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Toner On Black Hair, Does it Work?

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There is a lot of contradicting information out there when it comes to using toner on black hair. You may have read that toner is only meant for blonde or color-treated hair and that toner will do nothing for black hair.

This is not true!

Toner is meant to perform a specific function and if it’s not being used properly, then it may not make a difference — or worst-case scenario, it may actually give you an unwanted result.

In this article we are going to look at:

  1. what makes up your hair color
  2. what toner is and what it’s supposed to be used for
  3. as well as its limitations

…so you aren’t trying to use toner to do something it was never meant to do.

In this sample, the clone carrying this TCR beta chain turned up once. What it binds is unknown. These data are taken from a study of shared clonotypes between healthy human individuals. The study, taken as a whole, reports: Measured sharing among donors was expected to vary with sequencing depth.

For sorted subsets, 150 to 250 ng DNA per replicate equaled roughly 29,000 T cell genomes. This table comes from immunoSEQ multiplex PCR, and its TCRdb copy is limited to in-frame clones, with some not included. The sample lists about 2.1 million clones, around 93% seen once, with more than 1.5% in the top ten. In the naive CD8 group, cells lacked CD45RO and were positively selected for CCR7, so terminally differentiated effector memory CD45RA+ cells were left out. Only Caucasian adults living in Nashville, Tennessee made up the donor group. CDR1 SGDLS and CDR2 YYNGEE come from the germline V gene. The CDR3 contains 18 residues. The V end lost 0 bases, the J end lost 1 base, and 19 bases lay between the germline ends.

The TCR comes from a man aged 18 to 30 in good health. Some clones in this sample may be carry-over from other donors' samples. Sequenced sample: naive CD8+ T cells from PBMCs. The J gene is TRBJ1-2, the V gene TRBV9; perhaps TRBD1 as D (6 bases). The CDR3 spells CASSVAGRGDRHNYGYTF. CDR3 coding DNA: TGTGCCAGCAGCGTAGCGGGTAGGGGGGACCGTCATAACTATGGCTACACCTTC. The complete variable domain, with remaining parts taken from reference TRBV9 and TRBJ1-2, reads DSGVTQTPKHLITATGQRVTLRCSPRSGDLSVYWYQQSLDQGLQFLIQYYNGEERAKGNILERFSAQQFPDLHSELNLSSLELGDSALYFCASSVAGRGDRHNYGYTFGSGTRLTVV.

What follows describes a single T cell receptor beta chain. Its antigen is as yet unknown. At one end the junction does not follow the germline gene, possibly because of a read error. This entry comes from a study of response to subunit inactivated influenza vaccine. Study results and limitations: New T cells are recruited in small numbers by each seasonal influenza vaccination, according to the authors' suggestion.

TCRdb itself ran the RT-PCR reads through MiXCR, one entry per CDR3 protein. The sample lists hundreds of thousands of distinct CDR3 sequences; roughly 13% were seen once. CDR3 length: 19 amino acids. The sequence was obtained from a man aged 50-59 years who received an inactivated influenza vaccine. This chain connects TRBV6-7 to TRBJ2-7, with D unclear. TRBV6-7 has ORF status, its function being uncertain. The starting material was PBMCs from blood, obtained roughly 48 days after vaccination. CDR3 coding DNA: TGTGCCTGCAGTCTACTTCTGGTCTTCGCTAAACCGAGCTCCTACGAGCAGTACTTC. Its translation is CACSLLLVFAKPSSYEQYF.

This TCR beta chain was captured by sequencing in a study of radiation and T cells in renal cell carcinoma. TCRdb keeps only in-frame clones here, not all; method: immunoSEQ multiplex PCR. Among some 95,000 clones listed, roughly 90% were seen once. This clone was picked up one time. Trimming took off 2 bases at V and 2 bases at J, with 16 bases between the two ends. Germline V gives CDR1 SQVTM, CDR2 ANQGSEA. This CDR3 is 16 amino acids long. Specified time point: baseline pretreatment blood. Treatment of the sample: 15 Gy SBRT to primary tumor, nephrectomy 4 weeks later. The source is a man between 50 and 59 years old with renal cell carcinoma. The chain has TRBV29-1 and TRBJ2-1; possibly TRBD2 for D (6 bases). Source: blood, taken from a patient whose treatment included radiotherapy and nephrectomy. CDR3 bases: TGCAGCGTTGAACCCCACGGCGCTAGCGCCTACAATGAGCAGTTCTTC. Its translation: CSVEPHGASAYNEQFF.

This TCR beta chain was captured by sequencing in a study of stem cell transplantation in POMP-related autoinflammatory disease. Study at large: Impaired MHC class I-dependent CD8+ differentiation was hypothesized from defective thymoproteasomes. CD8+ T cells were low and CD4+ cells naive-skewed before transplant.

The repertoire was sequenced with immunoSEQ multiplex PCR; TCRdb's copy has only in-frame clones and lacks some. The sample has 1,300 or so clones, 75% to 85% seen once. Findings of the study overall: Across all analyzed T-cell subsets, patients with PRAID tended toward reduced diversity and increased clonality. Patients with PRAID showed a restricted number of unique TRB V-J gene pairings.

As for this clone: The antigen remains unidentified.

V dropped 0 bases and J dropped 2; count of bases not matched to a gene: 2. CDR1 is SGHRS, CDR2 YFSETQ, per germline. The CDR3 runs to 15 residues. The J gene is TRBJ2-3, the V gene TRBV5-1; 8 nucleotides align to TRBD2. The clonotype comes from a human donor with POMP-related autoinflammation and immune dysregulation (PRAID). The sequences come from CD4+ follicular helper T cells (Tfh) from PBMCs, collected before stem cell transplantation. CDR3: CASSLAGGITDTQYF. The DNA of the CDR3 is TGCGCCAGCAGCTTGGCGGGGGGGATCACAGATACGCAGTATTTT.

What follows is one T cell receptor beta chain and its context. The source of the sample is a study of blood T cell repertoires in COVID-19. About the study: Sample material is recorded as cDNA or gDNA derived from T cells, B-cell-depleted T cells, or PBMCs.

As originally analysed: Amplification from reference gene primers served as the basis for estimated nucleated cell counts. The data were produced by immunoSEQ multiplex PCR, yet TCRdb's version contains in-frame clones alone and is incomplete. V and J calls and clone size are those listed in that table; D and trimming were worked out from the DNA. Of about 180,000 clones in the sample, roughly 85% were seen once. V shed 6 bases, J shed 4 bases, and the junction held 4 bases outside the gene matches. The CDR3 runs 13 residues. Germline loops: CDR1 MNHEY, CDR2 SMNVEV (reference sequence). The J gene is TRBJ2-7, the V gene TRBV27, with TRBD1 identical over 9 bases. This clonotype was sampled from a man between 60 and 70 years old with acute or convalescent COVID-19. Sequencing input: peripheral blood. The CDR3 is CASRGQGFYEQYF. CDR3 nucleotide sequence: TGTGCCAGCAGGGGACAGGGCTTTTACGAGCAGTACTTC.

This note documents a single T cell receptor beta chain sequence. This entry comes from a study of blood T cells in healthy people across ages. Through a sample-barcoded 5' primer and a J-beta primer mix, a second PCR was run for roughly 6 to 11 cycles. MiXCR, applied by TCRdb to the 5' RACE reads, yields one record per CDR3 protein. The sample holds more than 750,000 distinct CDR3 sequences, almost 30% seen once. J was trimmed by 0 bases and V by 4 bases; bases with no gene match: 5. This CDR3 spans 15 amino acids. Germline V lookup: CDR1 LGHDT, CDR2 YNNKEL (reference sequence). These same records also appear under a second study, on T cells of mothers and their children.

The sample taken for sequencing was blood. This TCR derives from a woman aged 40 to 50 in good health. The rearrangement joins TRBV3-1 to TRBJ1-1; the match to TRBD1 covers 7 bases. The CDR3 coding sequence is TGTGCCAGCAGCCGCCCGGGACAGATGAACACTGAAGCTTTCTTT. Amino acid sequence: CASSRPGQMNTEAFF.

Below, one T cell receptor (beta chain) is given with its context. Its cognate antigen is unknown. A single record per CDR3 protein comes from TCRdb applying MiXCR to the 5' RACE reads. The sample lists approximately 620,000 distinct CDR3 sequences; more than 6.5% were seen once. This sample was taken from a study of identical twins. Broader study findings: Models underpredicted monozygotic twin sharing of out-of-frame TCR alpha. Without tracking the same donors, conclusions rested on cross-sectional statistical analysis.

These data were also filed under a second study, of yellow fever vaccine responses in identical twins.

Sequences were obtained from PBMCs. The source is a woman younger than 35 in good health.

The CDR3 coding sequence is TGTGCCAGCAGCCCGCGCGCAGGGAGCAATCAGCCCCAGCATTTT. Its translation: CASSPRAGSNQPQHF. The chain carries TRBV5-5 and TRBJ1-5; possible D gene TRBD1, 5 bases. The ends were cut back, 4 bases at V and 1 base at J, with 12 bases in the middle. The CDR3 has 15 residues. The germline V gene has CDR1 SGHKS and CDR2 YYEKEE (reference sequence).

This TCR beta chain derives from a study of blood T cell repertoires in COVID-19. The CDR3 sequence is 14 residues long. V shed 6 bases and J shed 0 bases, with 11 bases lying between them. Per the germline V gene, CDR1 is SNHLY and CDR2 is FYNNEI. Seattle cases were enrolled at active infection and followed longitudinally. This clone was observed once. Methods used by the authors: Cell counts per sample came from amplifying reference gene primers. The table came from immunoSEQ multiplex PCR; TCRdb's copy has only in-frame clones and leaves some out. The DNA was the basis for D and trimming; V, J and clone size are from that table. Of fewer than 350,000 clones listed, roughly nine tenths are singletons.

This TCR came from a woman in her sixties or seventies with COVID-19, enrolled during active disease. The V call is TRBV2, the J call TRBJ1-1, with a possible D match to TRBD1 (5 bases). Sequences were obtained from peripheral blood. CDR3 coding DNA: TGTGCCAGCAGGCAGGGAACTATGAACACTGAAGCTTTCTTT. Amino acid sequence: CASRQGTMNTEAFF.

Natural Hair Color

Your natural hair color is made up of melanin. All-natural hair color is made up of four pigments of two types of melanin—black and brown pigments called eumelanin, and red and yellow pigments called pheomelanin.

The shade or depth of hair color is determined by the concentration of melanin. The more melanin produced in the hair, the darker it is. The tone of the hair is dictated by the ratio of black and brown eumelanin to yellow and red pheomelanin.

More black and brown pigments create a cool-toned hair color, while a predominance of red and yellow pigments creates a warm-toned hair color.

Blondes and those with light-colored hair tend to produce yellow undertones.

Brown hair typically produces warmer orange undertones. And those with very dark or black hair have red undertones.

Black hair contains a lot more pigment than lighter-colored hair. This makes it much harder to lift, or lighten, when trying to bleach it.

Black hair contains a lot more pigment than lighter-colored hair. This makes it much harder to lift, or lighten, when trying to bleach it.


What Is Toner? And What Is It Used For?

Toners are used for two reasons: